New York Times Feature –  

July 24, 2019 – At 19, I signed over custody of my son to my mother in order to join the Air Force. The rigid environment in basic training forced me to get sober, which lasted until my follow-on training school, where I drank at every opportunity. I assumed this was what people my age were doing in college. After graduation, I received orders to Ellsworth Air Force Base in South Dakota and felt I was on track to build my life with my son. Unfortunately, my drinking would delay regaining custody of him by almost a year.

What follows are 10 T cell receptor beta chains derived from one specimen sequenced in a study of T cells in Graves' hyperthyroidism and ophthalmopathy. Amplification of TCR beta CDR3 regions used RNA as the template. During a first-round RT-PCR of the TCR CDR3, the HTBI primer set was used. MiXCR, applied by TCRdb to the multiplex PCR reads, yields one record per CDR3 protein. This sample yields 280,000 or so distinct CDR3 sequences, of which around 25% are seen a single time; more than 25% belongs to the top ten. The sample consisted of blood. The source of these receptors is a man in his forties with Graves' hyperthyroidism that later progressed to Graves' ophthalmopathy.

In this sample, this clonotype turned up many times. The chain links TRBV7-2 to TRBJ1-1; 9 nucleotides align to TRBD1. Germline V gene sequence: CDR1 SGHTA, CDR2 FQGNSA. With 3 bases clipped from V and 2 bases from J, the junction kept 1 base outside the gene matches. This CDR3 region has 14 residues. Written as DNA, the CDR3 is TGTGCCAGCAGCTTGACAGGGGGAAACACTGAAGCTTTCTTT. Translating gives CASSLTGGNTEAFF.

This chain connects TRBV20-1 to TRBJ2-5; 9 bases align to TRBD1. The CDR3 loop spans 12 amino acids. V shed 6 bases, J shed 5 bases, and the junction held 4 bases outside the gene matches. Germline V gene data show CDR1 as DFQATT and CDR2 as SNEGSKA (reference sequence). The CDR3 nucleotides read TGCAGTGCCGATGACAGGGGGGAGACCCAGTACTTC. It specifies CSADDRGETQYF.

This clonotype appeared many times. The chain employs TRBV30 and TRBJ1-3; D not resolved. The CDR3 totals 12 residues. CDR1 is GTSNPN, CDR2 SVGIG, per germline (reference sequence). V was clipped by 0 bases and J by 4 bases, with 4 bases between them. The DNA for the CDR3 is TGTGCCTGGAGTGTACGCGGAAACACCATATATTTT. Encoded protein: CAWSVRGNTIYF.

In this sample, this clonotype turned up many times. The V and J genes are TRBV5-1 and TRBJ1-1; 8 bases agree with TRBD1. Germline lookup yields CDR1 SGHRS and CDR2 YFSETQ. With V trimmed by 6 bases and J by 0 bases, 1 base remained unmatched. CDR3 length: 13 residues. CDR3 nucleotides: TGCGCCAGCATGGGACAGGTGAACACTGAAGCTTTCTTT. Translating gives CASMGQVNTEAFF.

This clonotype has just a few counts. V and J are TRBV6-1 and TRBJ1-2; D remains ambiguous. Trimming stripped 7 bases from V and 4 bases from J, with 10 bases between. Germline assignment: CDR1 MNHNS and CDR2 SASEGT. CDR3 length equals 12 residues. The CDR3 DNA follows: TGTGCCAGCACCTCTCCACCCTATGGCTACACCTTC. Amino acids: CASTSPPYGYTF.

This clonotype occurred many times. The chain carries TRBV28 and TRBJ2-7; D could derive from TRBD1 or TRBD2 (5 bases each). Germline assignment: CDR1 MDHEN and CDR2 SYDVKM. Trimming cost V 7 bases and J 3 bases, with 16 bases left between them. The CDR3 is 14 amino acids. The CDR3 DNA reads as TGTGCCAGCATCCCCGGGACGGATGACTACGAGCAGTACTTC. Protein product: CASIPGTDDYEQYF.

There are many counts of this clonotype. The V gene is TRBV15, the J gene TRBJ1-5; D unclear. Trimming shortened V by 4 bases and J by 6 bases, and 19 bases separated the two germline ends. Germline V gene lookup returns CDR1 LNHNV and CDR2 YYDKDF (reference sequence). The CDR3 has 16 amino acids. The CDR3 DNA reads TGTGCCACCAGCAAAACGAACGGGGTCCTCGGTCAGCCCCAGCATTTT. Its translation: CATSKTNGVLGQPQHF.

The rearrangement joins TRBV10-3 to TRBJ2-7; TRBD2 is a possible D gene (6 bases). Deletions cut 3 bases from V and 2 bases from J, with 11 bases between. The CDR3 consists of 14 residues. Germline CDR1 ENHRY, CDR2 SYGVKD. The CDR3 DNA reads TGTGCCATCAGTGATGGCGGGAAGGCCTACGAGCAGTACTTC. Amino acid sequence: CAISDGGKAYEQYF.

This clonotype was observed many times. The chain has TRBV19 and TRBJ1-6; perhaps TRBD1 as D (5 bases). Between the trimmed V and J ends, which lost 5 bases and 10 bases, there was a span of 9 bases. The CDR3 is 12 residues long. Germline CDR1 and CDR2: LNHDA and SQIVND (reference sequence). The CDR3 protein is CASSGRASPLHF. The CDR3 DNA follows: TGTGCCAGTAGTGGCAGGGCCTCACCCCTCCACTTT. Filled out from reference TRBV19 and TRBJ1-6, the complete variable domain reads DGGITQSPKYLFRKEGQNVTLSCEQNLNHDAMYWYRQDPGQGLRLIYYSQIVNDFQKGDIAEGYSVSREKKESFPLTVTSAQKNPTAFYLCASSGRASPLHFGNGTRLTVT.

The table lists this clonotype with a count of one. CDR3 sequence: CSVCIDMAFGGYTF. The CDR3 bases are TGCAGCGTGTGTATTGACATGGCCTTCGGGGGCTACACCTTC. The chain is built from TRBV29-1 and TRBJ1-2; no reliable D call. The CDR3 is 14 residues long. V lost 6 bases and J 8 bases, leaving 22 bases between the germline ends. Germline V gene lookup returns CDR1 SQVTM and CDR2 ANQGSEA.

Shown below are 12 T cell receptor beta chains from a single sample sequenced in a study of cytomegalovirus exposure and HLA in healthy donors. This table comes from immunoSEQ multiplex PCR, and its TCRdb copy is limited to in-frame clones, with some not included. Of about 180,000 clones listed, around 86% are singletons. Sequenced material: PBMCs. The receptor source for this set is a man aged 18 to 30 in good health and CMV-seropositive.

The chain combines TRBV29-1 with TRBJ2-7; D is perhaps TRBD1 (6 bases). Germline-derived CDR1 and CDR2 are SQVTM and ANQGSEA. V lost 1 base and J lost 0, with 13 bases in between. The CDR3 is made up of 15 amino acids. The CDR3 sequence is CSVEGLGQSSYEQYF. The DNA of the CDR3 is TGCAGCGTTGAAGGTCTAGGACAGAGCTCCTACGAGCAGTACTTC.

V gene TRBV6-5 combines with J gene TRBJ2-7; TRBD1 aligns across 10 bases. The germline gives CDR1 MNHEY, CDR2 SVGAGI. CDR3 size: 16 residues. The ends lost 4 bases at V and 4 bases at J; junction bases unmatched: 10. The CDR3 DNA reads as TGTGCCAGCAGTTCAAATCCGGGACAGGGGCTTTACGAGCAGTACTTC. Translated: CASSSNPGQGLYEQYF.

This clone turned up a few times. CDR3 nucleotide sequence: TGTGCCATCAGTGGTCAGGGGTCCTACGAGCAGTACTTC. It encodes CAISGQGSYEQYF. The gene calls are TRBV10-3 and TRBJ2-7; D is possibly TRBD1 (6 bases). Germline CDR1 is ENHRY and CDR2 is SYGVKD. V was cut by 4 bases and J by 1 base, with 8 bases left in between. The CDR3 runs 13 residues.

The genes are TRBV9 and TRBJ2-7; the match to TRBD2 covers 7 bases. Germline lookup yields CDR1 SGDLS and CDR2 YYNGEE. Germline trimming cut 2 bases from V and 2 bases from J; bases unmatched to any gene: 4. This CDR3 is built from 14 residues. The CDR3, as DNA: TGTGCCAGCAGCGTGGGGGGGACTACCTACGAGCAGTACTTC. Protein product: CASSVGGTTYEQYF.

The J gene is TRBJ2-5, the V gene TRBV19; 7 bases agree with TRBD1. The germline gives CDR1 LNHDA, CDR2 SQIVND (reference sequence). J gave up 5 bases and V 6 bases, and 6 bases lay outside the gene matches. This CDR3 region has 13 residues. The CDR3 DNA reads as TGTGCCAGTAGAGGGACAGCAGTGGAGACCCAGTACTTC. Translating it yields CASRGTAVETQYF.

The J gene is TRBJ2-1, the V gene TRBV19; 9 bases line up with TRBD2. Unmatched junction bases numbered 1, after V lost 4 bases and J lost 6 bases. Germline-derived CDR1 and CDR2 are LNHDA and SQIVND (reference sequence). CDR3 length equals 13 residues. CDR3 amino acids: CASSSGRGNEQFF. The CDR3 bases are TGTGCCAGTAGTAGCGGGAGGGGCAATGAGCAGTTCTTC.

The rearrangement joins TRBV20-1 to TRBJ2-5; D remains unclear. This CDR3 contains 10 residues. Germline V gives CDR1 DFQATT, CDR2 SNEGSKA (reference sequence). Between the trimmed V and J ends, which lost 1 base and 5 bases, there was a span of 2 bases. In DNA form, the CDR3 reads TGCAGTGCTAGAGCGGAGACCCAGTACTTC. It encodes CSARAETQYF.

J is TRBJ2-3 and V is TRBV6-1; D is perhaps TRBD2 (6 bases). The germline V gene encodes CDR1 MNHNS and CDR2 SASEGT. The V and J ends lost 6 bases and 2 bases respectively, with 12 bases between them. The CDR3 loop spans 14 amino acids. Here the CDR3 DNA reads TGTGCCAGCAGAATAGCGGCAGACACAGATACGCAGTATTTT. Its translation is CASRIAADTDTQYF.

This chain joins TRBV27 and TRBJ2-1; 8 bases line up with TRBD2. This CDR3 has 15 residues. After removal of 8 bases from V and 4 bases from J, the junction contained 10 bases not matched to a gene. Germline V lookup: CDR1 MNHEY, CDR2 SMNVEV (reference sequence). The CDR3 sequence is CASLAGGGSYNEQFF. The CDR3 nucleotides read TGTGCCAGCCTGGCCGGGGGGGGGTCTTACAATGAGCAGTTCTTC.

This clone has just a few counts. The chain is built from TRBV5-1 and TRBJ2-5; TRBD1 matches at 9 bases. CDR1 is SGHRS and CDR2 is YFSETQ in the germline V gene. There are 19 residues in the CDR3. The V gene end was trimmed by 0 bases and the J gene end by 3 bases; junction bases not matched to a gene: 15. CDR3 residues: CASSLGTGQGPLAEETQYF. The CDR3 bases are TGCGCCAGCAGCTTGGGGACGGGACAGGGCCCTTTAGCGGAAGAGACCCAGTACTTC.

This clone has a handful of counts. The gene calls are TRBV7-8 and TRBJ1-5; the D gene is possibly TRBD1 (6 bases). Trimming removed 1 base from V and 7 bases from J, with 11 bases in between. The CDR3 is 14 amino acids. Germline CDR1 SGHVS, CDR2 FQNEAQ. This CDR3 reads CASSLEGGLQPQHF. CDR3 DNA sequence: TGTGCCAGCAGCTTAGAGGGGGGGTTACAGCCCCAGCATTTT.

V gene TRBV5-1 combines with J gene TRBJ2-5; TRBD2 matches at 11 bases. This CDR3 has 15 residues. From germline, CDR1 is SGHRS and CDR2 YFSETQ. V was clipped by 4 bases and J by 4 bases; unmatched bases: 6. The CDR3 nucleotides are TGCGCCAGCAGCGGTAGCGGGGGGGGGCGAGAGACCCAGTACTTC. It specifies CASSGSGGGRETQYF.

When I reported to my unit, it didn’t take long for me to realize I was in a male-dominated workplace. I wanted to fit in with the guys, and the only way I knew how to do that was to drink with them. So I did, every night. One evening, after leaving the noncommissioned officers’ club, I was arrested for driving under the influence and underage drinking. Not even three months into my first duty station, I was now the disgrace of the unit, which according to a sign posted on base, hadn’t had a D.U.I. charge in over five years. Along with a nonjudicial punishment given by my commanding officer, I received a yearlong suspension of driving privileges on base. This meant many months of working hard to convince my unit and my mother that I was responsible enough to regain custody of my son. I still drank, but I learned how to do it without being caught. By 21, I resumed full custody. 

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